In March of each year, thousands of people travel to the West Coast town of Hokitika. They come to sample local delicies such has huhu grubs, lambs' tails, sheeps' brains and mountain oysters (also known as lambs' testicles). Less adventurous can sample wild pork and locally caught seafood. Regardless of what you decide to taste, this is a festival that shouldn't be missed if you're traveling through Hokitika during March.
A visit to New Zealand’s West Coast isn’t complete without a trip to one of the two glaciers found here – Fox Glacier and Franz Josef Glacier. Located only about 300 meters above sea level, nowhere else in the world do glaciers come so close to the sea at this latitude. They're found in Westland Tai Poutini National Park, and the Franz Josef Glacier and the Fox Glacier are the products of years and years of endless rain. The West Coast receives over 78 inches of rain each year and high in the mountains in the glacier’s accumulation zone, this precipitation falls as snow, which eventually forms ice, which in turn create the Franz and Fox Glaciers.
Big Franz (as it's locally known) is one of the world’s fastest moving glaciers – traveling towards the sea at an astonishing average of one meter per day. About 18,000 years ago, Franz stretched all the way to the Tasman Sea. Since then, it has advanced and retreated and is currently found about 5kms outside of Franz Josef Village.There are a number of options to see Franz – one to suit every budget. If you’re short on cash, you can catch a lift to the car park outside of town. A 45-minute walk will take you within view of Franz’s face. An equally impressive view is found by taking a quick ten-minute hike from the car park to the top of Sentinel Rock. From here you’re granted terrific views of the glacier stretching up the mountainside.
To get the most out of your experience, Planit NZ recommends going for a guided hike on the Franz Josef Glacier.
Just outside of Fox Glacier Village, you'll find Lake Matheson. This ancient glacial lake provides picture-perfect mirrored reflections of Mount Cook and Mount Tasman early in the morning or late in the afternoon when the lake is perfectly calm. It's about a 1.5 hour hike around the lake with picture opportunities as you go. When you're finished, there is a lovely little cafe and art gallery where you can reward yourself with a well deserved coffee and cake.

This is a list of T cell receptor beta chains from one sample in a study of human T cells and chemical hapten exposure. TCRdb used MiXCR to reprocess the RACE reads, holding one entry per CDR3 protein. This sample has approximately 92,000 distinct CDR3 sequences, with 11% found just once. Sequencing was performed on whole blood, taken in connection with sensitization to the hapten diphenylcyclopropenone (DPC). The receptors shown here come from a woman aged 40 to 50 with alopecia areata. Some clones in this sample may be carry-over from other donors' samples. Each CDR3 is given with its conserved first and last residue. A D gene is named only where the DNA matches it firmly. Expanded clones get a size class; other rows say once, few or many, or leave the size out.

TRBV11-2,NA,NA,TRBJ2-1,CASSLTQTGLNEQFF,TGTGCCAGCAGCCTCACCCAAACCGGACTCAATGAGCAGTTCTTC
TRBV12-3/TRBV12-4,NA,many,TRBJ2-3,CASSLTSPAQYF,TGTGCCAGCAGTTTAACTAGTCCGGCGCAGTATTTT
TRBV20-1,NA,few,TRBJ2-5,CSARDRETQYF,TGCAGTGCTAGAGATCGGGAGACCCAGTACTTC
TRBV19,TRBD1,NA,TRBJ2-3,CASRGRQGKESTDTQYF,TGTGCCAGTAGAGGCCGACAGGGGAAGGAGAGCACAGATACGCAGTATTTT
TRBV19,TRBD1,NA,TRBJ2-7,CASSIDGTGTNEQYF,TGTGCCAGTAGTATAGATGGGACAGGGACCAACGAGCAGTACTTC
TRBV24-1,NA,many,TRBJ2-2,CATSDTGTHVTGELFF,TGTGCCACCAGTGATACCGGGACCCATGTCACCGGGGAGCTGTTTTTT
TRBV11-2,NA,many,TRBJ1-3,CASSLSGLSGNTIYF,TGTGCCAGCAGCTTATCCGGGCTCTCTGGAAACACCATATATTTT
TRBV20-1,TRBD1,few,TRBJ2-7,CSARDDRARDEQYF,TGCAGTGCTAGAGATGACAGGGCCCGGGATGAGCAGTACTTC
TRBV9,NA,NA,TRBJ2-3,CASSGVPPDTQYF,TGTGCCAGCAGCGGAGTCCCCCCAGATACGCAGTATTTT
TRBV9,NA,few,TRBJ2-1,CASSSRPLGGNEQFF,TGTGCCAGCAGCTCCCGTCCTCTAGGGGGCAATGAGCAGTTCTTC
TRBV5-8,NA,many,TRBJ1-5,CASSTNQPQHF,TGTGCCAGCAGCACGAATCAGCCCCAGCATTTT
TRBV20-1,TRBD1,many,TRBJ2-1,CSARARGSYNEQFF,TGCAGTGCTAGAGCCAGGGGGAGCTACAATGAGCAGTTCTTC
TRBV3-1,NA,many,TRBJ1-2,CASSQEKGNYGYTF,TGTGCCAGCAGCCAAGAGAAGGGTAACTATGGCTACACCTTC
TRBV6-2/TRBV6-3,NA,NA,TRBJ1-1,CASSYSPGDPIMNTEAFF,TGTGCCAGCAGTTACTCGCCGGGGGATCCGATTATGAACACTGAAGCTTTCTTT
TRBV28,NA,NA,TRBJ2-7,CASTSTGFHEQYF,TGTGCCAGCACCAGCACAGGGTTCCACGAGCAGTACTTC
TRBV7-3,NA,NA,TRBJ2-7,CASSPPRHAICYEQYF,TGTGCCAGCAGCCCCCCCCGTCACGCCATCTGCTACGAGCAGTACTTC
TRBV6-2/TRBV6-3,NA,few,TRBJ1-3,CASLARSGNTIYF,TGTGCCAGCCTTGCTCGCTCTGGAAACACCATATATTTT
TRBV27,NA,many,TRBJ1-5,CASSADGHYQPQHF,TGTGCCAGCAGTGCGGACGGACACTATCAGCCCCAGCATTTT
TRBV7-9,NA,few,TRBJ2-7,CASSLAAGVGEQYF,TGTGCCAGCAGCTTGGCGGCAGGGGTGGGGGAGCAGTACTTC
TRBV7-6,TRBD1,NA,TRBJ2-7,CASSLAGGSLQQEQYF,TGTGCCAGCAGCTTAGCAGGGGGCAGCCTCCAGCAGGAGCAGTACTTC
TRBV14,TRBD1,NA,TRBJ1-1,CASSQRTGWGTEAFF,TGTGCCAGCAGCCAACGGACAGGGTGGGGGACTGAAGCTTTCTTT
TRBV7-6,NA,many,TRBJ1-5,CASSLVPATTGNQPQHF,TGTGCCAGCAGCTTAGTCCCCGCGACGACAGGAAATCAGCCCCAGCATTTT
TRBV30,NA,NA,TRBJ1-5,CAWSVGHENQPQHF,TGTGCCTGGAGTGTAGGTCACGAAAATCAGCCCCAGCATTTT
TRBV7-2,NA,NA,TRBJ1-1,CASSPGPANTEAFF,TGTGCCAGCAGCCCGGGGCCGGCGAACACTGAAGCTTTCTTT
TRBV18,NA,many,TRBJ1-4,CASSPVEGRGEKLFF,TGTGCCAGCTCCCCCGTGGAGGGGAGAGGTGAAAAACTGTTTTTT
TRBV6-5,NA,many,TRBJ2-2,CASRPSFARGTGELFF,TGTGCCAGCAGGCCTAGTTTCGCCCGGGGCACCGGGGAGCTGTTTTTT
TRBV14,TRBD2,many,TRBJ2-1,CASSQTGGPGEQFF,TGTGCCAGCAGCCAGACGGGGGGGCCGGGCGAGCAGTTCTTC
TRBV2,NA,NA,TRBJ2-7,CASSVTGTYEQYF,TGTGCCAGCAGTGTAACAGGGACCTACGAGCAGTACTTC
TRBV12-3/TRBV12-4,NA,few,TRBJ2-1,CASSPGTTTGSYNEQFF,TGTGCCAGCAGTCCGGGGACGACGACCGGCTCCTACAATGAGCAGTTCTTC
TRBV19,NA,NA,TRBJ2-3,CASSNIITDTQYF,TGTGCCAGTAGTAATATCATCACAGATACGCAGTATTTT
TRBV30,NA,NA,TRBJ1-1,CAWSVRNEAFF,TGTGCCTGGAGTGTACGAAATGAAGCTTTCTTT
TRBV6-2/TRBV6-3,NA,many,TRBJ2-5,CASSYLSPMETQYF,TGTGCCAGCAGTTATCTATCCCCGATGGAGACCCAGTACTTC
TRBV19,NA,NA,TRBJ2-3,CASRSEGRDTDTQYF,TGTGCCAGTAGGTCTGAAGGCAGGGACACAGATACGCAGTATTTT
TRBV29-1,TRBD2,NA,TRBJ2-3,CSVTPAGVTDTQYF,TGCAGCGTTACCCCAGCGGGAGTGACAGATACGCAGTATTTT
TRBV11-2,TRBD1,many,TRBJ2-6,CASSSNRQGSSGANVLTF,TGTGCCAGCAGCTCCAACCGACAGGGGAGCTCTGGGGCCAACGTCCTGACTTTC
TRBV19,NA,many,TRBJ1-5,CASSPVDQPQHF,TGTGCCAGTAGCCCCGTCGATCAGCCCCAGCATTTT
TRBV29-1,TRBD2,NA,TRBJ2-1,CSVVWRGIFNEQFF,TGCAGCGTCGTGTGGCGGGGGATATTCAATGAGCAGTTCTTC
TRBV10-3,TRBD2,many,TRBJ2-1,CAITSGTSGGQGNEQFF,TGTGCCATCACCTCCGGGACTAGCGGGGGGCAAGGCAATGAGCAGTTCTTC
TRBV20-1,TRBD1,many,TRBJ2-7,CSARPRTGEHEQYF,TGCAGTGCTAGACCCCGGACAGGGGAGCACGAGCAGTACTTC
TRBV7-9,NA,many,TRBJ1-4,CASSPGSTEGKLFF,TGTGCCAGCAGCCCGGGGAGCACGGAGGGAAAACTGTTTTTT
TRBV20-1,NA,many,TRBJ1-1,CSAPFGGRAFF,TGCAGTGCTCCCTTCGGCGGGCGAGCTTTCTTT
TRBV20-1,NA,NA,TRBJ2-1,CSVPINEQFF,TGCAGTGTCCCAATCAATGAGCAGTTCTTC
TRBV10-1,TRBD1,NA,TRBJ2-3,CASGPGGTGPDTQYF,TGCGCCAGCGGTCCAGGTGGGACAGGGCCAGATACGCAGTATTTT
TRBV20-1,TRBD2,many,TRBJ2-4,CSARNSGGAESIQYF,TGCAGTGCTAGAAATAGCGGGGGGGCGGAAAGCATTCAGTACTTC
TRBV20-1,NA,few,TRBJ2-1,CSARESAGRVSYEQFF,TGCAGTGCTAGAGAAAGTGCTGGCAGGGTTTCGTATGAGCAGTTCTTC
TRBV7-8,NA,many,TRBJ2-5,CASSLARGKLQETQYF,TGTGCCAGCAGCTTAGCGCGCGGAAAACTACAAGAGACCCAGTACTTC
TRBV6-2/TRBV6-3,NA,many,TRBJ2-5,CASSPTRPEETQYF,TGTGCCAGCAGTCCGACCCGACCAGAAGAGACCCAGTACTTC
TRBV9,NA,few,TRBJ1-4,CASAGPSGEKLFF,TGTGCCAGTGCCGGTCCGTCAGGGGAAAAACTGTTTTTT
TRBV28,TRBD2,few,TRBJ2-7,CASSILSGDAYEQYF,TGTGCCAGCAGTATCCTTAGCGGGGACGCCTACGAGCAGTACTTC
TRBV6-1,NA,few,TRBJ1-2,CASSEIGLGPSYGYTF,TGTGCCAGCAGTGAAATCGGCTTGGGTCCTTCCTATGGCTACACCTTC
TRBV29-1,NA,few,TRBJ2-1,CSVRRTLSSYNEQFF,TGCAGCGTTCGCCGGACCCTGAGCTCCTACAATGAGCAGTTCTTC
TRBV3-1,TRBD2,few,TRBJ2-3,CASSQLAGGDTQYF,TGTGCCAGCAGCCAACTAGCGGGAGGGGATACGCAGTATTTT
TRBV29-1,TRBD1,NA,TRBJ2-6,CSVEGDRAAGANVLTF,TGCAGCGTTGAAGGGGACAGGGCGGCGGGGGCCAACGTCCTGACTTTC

Sampling a whitebait fritter is an absolute must while traveling the West Coast. Whitebait are little immature fish that swim up rivers from the sea. They can only be fished for at certain times of the year and are worth their weight in gold (almost). You'll find them for sale in scattered parts around NZ, however the South Island - and specifically the West Coast - is renowned for its whitebait. Typically you'll see them on menus as 'whitebait fritters' -- little patties of whitebait cooked with a bit of egg white and salt and pepper.
When you're driving south towards Haast, you'll pass an excellent little spot about 10kms before of Haast - the Curly Tree Whitebait company. The local Coaster will cook you a fritter on the spot from this little shed outside of his garage -- right on the Tasman Sea.
Destination West Coast: Final Thoughts & Recommendations
During the summer months, the West Coast can almost seem too popular with a steady stream of rental cars and campervans cruising up and down the SH6 with tourists checking off the required West Coast spots - Punakaiki, the glaciers and so on. The thing is, swarms of people come to the Coast as it truly is a spectacular place.
Speaking of swarms, beware of the infamous sandfly - especially when stopping to take photos of the windswept beaches we've mentioned so many times above.
To complete the West Coast experience, try to see the each extreme end - funky, chilled out Karamea and the picturesque no-nonsense fishing village of Jackson Bay. While there, grab some fish and chips from the campervan on the beach - we don't reckon you could get fresher fish and chips anywhere else in New Zealand.